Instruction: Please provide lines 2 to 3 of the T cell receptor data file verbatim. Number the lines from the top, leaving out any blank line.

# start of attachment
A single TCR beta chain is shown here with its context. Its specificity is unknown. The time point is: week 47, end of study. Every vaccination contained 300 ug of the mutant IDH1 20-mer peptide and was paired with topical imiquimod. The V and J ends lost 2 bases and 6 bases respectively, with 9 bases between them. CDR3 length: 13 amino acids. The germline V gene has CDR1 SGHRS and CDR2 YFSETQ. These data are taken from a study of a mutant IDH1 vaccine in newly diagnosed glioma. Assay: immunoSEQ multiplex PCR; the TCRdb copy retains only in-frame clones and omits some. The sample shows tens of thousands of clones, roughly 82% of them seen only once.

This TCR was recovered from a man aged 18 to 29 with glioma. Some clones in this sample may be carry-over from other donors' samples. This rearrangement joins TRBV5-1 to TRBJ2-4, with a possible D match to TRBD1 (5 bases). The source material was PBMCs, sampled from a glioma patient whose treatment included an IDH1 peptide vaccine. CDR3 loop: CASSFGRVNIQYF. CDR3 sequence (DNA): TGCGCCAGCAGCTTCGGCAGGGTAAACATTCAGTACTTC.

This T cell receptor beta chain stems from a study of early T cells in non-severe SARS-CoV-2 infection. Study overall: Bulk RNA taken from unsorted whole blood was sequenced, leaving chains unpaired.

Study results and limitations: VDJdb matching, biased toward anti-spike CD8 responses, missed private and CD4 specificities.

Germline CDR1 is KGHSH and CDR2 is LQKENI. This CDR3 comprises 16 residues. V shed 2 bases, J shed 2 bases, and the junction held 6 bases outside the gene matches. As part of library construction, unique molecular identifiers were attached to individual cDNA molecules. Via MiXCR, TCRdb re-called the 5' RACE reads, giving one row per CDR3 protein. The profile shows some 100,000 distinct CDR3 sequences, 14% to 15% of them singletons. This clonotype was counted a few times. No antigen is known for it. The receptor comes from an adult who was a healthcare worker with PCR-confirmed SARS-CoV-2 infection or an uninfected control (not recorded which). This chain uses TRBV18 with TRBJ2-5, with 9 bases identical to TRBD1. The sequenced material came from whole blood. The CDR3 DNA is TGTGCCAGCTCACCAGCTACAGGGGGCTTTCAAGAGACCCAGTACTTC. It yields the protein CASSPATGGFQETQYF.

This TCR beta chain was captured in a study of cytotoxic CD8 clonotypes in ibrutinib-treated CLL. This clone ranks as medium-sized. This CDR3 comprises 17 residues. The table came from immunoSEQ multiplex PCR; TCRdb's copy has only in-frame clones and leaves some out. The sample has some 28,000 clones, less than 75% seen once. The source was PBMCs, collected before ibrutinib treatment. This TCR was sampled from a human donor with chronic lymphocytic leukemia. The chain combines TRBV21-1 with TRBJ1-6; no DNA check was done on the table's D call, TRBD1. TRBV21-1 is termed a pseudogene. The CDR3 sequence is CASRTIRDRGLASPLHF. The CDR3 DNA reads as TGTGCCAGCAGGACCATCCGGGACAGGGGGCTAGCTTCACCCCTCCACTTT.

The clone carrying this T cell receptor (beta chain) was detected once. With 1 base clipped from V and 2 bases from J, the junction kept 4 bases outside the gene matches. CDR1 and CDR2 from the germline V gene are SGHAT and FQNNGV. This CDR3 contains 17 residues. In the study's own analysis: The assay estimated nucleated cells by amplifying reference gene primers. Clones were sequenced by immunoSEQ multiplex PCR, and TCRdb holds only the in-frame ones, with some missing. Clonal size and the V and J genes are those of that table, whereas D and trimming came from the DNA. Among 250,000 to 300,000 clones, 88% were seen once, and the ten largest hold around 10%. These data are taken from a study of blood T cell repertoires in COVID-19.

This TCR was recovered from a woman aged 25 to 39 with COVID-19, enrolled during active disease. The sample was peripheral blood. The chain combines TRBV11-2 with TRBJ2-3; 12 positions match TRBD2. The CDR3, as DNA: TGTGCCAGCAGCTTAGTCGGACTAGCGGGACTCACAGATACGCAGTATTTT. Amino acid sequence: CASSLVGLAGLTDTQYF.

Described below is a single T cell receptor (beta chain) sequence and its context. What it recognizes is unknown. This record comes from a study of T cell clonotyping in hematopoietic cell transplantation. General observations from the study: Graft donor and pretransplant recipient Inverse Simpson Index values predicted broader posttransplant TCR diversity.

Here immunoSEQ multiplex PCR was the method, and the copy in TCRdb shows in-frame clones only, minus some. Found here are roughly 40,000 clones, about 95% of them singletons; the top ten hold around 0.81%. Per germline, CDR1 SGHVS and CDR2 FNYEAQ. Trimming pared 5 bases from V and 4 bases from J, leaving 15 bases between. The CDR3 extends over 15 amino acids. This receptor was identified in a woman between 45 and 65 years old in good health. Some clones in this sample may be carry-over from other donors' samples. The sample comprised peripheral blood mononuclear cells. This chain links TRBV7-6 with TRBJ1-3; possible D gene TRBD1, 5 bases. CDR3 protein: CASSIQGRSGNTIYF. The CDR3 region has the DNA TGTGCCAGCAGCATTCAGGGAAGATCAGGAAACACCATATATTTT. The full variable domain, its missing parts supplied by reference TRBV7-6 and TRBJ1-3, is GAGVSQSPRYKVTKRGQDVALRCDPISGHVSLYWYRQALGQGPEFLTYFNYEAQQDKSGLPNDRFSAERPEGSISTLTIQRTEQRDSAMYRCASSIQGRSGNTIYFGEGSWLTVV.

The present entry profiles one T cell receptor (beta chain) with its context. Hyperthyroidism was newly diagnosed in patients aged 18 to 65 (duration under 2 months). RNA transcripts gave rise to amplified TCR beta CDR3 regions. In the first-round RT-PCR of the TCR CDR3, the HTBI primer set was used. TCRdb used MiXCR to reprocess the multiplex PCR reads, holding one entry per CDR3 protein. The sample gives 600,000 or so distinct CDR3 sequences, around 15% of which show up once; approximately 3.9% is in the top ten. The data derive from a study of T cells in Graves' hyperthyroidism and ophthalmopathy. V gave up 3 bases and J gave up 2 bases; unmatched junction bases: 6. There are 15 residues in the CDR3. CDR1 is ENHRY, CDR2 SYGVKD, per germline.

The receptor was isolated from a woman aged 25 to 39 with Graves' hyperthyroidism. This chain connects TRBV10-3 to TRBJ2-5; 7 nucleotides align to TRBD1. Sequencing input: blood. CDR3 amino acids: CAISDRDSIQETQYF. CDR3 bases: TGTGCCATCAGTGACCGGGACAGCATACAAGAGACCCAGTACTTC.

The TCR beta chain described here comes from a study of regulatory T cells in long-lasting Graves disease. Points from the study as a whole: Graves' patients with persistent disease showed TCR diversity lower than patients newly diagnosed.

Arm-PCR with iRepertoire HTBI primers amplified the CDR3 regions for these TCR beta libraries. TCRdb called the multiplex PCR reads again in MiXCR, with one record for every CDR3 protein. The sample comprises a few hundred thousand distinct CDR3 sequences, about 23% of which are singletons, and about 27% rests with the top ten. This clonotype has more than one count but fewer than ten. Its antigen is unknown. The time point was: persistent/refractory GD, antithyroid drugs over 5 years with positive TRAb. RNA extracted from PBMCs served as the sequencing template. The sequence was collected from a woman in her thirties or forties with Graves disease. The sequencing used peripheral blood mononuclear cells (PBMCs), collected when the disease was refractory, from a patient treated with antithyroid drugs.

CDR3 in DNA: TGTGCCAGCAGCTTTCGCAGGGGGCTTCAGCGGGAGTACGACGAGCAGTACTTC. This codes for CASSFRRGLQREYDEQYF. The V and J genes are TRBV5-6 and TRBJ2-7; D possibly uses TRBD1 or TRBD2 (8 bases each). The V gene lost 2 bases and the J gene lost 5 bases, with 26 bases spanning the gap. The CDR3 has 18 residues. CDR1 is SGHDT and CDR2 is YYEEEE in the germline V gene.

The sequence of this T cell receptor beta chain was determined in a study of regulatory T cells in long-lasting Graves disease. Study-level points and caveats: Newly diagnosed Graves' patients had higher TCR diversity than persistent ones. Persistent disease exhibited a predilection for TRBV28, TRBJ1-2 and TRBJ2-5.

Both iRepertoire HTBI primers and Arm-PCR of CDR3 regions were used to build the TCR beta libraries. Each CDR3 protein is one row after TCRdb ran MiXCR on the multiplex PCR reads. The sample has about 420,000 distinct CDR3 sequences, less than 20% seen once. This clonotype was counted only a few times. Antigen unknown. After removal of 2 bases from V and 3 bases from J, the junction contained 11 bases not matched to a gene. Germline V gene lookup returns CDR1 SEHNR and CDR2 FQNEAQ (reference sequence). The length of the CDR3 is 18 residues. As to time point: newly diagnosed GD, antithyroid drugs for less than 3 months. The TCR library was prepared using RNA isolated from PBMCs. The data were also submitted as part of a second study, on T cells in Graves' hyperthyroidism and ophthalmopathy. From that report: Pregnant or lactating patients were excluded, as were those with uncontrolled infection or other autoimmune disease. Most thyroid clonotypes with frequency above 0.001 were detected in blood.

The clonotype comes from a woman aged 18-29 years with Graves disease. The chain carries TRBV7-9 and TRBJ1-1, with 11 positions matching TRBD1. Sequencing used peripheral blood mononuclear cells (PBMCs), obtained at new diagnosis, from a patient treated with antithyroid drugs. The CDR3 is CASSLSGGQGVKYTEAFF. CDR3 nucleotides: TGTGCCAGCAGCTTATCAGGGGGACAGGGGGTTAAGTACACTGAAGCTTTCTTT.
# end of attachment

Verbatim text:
This TCR was recovered from a man aged 18 to 29 with glioma. Some clones in this sample may be carry-over from other donors' samples. This rearrangement joins TRBV5-1 to TRBJ2-4, with a possible D match to TRBD1 (5 bases). The source material was PBMCs, sampled from a glioma patient whose treatment included an IDH1 peptide vaccine. CDR3 loop: CASSFGRVNIQYF. CDR3 sequence (DNA): TGCGCCAGCAGCTTCGGCAGGGTAAACATTCAGTACTTC.

This T cell receptor beta chain stems from a study of early T cells in non-severe SARS-CoV-2 infection. Study overall: Bulk RNA taken from unsorted whole blood was sequenced, leaving chains unpaired.